The 24 rookies have concluded their first day of fitness testing and on-ice activities.
“What I told them last night — we had a little introductory meeting — was that development camp was orientation, getting to know our philosophies, the way we approach things here as part of the Bruins,” GM Peter Chiarelli said. “This is business now. This is making teams. This is showing your wares. We’re ramping up the competition level. You want to put them on edge a little bit. This is how you get better.”
The rookies will have two more practices prior to their game against the Islanders on Wednesday at TD Garden, with a rematch on Thursday. The Bruins have sold more than 7,000 tickets ($5 apiece) for each game.
* Tyler Seguin had some chemistry centering Jamie Arniel and Jared Knight. Arniel, a former junior teammate of Steven Stamkos, said Seguin is the exact same player as the current Tampa Bay star. “The way they skate, carry the puck, and shoot it, it’s kind of freaky how identical they are,” Arniel said. “The first year I saw [Seguin] play in the OHL, I actually noticed that a bit too. They were very similar. Boston should definitely be very excited.”
* Knight buried several top-shelf snipes, but he also showed no hesitation in driving to the net. Knight is most likely ticketed for a return to the OHL, where he could be under late consideration for the US world junior team. Knight was not invited to Team USA’s camp in August, a snub he explained was most likely a result of him choosing major junior over the National Team Development Program and the University of Michigan.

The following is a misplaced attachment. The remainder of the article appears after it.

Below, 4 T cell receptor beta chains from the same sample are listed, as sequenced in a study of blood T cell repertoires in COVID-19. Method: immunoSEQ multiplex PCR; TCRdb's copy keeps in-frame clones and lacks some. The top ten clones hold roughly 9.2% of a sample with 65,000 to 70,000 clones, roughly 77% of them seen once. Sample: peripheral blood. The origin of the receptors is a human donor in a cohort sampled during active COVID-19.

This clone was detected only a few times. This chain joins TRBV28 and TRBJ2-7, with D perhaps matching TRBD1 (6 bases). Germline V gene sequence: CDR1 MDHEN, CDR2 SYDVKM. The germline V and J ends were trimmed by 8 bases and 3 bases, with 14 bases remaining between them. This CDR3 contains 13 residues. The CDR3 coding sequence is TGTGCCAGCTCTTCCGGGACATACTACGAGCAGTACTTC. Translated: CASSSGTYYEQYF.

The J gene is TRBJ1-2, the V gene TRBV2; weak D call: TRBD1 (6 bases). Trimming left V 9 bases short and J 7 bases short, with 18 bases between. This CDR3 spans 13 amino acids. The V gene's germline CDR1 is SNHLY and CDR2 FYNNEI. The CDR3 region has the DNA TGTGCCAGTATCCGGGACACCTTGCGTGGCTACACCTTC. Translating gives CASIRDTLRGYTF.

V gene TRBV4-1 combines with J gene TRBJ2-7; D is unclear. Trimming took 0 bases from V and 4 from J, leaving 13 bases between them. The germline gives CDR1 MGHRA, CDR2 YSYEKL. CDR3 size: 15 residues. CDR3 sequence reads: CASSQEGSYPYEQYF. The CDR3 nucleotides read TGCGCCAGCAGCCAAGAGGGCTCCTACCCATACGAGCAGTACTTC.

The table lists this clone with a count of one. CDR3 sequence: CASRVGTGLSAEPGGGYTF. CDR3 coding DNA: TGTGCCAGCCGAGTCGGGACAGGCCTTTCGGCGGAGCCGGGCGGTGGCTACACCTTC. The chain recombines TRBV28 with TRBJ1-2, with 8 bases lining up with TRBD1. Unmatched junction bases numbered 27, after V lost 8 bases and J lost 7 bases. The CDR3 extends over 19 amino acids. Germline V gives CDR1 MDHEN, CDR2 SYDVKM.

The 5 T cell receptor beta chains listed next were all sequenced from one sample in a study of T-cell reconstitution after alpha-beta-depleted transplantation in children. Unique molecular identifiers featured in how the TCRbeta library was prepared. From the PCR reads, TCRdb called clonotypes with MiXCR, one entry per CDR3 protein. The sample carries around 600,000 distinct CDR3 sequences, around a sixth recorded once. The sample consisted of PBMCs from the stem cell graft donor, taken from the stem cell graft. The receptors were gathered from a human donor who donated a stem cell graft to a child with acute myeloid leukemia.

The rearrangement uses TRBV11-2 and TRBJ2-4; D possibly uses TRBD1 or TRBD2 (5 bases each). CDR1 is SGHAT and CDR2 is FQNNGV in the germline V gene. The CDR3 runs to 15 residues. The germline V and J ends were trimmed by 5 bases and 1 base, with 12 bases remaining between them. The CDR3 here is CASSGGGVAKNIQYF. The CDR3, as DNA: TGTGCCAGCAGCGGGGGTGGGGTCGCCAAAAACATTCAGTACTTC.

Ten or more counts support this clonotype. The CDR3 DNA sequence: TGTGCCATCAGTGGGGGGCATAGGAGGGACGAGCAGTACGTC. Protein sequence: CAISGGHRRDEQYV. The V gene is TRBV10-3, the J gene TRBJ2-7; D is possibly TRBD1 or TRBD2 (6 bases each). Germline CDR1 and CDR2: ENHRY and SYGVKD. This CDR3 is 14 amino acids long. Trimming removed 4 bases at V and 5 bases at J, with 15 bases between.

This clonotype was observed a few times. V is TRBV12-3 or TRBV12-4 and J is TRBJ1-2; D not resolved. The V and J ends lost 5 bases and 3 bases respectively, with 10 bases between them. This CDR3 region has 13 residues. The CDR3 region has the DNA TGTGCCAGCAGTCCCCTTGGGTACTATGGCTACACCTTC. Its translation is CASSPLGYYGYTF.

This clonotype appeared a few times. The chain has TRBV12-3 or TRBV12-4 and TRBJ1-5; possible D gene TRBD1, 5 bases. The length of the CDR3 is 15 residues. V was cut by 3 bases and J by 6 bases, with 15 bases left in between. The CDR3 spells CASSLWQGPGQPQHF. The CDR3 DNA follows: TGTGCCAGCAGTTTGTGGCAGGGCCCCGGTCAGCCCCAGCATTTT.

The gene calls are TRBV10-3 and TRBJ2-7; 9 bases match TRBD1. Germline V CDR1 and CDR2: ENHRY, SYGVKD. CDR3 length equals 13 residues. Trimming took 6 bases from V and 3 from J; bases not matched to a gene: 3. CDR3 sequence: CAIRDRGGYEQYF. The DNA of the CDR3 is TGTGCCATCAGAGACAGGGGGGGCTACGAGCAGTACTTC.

* This sounds like absolute heresy, but there are some comparables between Yury Alexandrov and Nicklas Lidstrom. Alexandrov isn’t big and isn’t the most natural skater (Chiarelli said while he’s improving, he’s not in the shape he should be in). But Alexandrov has an excellent stick, positions himself well, and thinks the game clearly.
* Arniel will be an interesting player to watch this season. Arniel had no problems keeping up with the speed of Seguin and Knight. Didn’t look out of place skillwise either. But he’s got some jam and savvy to his game that could also make him better suited to a bottom-six role as a pro. Chiarelli said he’d like to evaluate Arniel for a full season before he determines how he ultimately projects as an NHLer. Right now, I’d peg him somewhere in the six-to-nine category — enough skill for the second line, but maybe more valuable as a third-line energy forward.
* Neat to see how much Max Sauve has developed physically since he was drafted in 2008. He looked like a boy then. Now, the left wing has some meat and muscle on his frame. There’s more power behind his stride, too.
* There’s an effective simplicity to Ryan Donald’s game. Nothing fancy or flashy. But as a stay-at-home defenseman, there’s something about Donald that reminds me of Adam McQuaid as a player who knows and understands his strengths and weaknesses.